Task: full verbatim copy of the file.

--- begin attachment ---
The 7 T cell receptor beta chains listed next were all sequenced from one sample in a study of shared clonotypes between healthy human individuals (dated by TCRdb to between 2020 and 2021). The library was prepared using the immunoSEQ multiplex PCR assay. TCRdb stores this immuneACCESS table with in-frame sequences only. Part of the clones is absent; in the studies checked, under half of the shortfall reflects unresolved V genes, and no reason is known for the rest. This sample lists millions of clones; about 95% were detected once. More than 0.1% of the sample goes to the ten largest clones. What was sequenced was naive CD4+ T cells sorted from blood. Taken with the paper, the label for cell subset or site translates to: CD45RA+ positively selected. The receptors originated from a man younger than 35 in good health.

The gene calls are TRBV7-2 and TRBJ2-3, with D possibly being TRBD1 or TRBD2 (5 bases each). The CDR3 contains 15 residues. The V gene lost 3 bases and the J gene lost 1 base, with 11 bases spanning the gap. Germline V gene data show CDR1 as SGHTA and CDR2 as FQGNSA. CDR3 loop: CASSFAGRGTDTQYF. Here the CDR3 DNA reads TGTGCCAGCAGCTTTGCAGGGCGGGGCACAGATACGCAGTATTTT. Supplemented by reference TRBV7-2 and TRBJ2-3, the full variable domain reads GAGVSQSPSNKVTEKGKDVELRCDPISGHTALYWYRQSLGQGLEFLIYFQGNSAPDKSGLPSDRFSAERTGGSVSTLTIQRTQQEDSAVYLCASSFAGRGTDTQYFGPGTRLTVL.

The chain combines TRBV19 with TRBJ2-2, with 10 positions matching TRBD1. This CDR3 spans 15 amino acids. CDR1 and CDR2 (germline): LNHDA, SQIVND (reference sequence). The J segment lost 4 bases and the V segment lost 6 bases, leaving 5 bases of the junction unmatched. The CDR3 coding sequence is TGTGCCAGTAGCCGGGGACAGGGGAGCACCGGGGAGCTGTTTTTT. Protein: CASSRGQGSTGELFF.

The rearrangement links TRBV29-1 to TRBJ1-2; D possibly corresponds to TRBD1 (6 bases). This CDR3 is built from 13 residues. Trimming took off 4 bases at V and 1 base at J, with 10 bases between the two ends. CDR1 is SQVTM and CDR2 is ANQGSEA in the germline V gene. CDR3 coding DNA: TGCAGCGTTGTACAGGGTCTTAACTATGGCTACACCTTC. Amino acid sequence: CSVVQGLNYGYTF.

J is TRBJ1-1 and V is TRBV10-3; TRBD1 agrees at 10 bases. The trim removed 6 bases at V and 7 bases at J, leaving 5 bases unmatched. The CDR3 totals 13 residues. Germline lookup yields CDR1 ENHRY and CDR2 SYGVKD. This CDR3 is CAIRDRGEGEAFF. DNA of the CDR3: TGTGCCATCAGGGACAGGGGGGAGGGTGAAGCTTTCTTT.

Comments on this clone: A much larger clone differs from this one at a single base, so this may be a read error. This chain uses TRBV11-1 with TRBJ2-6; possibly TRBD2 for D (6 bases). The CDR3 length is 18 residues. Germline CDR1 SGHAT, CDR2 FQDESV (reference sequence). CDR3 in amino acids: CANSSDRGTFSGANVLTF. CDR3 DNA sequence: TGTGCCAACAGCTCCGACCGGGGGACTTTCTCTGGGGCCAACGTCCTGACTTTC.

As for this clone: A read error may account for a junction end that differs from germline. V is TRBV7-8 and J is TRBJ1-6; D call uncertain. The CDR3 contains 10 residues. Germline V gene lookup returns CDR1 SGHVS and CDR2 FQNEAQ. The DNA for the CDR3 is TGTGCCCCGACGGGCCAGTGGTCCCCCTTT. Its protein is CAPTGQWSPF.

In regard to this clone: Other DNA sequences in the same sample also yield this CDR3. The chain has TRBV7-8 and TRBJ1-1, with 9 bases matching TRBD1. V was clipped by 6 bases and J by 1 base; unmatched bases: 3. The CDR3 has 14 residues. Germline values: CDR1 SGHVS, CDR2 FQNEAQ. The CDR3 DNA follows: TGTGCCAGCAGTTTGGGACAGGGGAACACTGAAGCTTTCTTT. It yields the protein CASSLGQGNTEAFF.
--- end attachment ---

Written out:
The 7 T cell receptor beta chains listed next were all sequenced from one sample in a study of shared clonotypes between healthy human individuals (dated by TCRdb to between 2020 and 2021). The library was prepared using the immunoSEQ multiplex PCR assay. TCRdb stores this immuneACCESS table with in-frame sequences only. Part of the clones is absent; in the studies checked, under half of the shortfall reflects unresolved V genes, and no reason is known for the rest. This sample lists millions of clones; about 95% were detected once. More than 0.1% of the sample goes to the ten largest clones. What was sequenced was naive CD4+ T cells sorted from blood. Taken with the paper, the label for cell subset or site translates to: CD45RA+ positively selected. The receptors originated from a man younger than 35 in good health.

The gene calls are TRBV7-2 and TRBJ2-3, with D possibly being TRBD1 or TRBD2 (5 bases each). The CDR3 contains 15 residues. The V gene lost 3 bases and the J gene lost 1 base, with 11 bases spanning the gap. Germline V gene data show CDR1 as SGHTA and CDR2 as FQGNSA. CDR3 loop: CASSFAGRGTDTQYF. Here the CDR3 DNA reads TGTGCCAGCAGCTTTGCAGGGCGGGGCACAGATACGCAGTATTTT. Supplemented by reference TRBV7-2 and TRBJ2-3, the full variable domain reads GAGVSQSPSNKVTEKGKDVELRCDPISGHTALYWYRQSLGQGLEFLIYFQGNSAPDKSGLPSDRFSAERTGGSVSTLTIQRTQQEDSAVYLCASSFAGRGTDTQYFGPGTRLTVL.

The chain combines TRBV19 with TRBJ2-2, with 10 positions matching TRBD1. This CDR3 spans 15 amino acids. CDR1 and CDR2 (germline): LNHDA, SQIVND (reference sequence). The J segment lost 4 bases and the V segment lost 6 bases, leaving 5 bases of the junction unmatched. The CDR3 coding sequence is TGTGCCAGTAGCCGGGGACAGGGGAGCACCGGGGAGCTGTTTTTT. Protein: CASSRGQGSTGELFF.

The rearrangement links TRBV29-1 to TRBJ1-2; D possibly corresponds to TRBD1 (6 bases). This CDR3 is built from 13 residues. Trimming took off 4 bases at V and 1 base at J, with 10 bases between the two ends. CDR1 is SQVTM and CDR2 is ANQGSEA in the germline V gene. CDR3 coding DNA: TGCAGCGTTGTACAGGGTCTTAACTATGGCTACACCTTC. Amino acid sequence: CSVVQGLNYGYTF.

J is TRBJ1-1 and V is TRBV10-3; TRBD1 agrees at 10 bases. The trim removed 6 bases at V and 7 bases at J, leaving 5 bases unmatched. The CDR3 totals 13 residues. Germline lookup yields CDR1 ENHRY and CDR2 SYGVKD. This CDR3 is CAIRDRGEGEAFF. DNA of the CDR3: TGTGCCATCAGGGACAGGGGGGAGGGTGAAGCTTTCTTT.

Comments on this clone: A much larger clone differs from this one at a single base, so this may be a read error. This chain uses TRBV11-1 with TRBJ2-6; possibly TRBD2 for D (6 bases). The CDR3 length is 18 residues. Germline CDR1 SGHAT, CDR2 FQDESV (reference sequence). CDR3 in amino acids: CANSSDRGTFSGANVLTF. CDR3 DNA sequence: TGTGCCAACAGCTCCGACCGGGGGACTTTCTCTGGGGCCAACGTCCTGACTTTC.

As for this clone: A read error may account for a junction end that differs from germline. V is TRBV7-8 and J is TRBJ1-6; D call uncertain. The CDR3 contains 10 residues. Germline V gene lookup returns CDR1 SGHVS and CDR2 FQNEAQ. The DNA for the CDR3 is TGTGCCCCGACGGGCCAGTGGTCCCCCTTT. Its protein is CAPTGQWSPF.

In regard to this clone: Other DNA sequences in the same sample also yield this CDR3. The chain has TRBV7-8 and TRBJ1-1, with 9 bases matching TRBD1. V was clipped by 6 bases and J by 1 base; unmatched bases: 3. The CDR3 has 14 residues. Germline values: CDR1 SGHVS, CDR2 FQNEAQ. The CDR3 DNA follows: TGTGCCAGCAGTTTGGGACAGGGGAACACTGAAGCTTTCTTT. It yields the protein CASSLGQGNTEAFF.